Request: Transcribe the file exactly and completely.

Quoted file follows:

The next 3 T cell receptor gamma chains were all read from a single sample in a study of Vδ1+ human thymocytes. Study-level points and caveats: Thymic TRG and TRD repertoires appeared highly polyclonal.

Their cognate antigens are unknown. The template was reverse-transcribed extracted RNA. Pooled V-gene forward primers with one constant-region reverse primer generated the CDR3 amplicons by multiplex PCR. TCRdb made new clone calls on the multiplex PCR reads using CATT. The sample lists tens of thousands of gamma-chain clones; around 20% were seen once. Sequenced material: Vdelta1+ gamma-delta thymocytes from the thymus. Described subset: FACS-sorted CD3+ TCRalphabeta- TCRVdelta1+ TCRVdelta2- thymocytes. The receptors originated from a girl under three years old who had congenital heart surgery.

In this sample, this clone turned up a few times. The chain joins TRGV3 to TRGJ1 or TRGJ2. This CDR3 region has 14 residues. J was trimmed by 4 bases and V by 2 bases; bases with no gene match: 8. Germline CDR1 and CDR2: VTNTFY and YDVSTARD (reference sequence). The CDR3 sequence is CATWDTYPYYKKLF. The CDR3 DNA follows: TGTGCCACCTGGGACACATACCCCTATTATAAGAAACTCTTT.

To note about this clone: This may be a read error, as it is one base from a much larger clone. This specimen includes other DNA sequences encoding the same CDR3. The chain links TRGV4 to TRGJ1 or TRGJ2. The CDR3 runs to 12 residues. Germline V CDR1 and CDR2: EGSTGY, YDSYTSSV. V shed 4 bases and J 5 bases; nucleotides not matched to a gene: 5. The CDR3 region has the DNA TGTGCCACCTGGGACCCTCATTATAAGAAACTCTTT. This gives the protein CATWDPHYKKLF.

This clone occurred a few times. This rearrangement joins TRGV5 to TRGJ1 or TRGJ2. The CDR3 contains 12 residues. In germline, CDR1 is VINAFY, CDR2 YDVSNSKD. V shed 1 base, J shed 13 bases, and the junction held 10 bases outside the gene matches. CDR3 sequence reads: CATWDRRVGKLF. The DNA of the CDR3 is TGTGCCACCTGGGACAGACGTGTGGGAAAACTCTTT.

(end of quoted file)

The next 3 T cell receptor gamma chains were all read from a single sample in a study of Vδ1+ human thymocytes. Study-level points and caveats: Thymic TRG and TRD repertoires appeared highly polyclonal.

Their cognate antigens are unknown. The template was reverse-transcribed extracted RNA. Pooled V-gene forward primers with one constant-region reverse primer generated the CDR3 amplicons by multiplex PCR. TCRdb made new clone calls on the multiplex PCR reads using CATT. The sample lists tens of thousands of gamma-chain clones; around 20% were seen once. Sequenced material: Vdelta1+ gamma-delta thymocytes from the thymus. Described subset: FACS-sorted CD3+ TCRalphabeta- TCRVdelta1+ TCRVdelta2- thymocytes. The receptors originated from a girl under three years old who had congenital heart surgery.

In this sample, this clone turned up a few times. The chain joins TRGV3 to TRGJ1 or TRGJ2. This CDR3 region has 14 residues. J was trimmed by 4 bases and V by 2 bases; bases with no gene match: 8. Germline CDR1 and CDR2: VTNTFY and YDVSTARD (reference sequence). The CDR3 sequence is CATWDTYPYYKKLF. The CDR3 DNA follows: TGTGCCACCTGGGACACATACCCCTATTATAAGAAACTCTTT.

To note about this clone: This may be a read error, as it is one base from a much larger clone. This specimen includes other DNA sequences encoding the same CDR3. The chain links TRGV4 to TRGJ1 or TRGJ2. The CDR3 runs to 12 residues. Germline V CDR1 and CDR2: EGSTGY, YDSYTSSV. V shed 4 bases and J 5 bases; nucleotides not matched to a gene: 5. The CDR3 region has the DNA TGTGCCACCTGGGACCCTCATTATAAGAAACTCTTT. This gives the protein CATWDPHYKKLF.

This clone occurred a few times. This rearrangement joins TRGV5 to TRGJ1 or TRGJ2. The CDR3 contains 12 residues. In germline, CDR1 is VINAFY, CDR2 YDVSNSKD. V shed 1 base, J shed 13 bases, and the junction held 10 bases outside the gene matches. CDR3 sequence reads: CATWDRRVGKLF. The DNA of the CDR3 is TGTGCCACCTGGGACAGACGTGTGGGAAAACTCTTT.